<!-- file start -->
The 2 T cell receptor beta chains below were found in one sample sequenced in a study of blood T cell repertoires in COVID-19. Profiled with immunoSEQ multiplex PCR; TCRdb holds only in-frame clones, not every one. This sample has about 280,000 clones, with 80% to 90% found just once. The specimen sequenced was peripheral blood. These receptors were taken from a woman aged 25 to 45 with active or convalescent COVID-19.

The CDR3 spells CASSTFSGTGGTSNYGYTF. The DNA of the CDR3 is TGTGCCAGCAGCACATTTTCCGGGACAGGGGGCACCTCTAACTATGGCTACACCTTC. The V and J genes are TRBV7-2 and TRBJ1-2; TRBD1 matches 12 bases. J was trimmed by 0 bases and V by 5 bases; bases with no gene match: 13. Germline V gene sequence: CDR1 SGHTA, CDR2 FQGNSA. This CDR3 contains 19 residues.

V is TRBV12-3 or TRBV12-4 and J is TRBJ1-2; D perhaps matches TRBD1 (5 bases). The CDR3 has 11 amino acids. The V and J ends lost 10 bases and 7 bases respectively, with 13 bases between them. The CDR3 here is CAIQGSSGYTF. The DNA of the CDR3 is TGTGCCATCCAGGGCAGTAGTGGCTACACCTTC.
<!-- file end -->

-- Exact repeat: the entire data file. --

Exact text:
The 2 T cell receptor beta chains below were found in one sample sequenced in a study of blood T cell repertoires in COVID-19. Profiled with immunoSEQ multiplex PCR; TCRdb holds only in-frame clones, not every one. This sample has about 280,000 clones, with 80% to 90% found just once. The specimen sequenced was peripheral blood. These receptors were taken from a woman aged 25 to 45 with active or convalescent COVID-19.

The CDR3 spells CASSTFSGTGGTSNYGYTF. The DNA of the CDR3 is TGTGCCAGCAGCACATTTTCCGGGACAGGGGGCACCTCTAACTATGGCTACACCTTC. The V and J genes are TRBV7-2 and TRBJ1-2; TRBD1 matches 12 bases. J was trimmed by 0 bases and V by 5 bases; bases with no gene match: 13. Germline V gene sequence: CDR1 SGHTA, CDR2 FQGNSA. This CDR3 contains 19 residues.

V is TRBV12-3 or TRBV12-4 and J is TRBJ1-2; D perhaps matches TRBD1 (5 bases). The CDR3 has 11 amino acids. The V and J ends lost 10 bases and 7 bases respectively, with 13 bases between them. The CDR3 here is CAIQGSSGYTF. The DNA of the CDR3 is TGTGCCATCCAGGGCAGTAGTGGCTACACCTTC.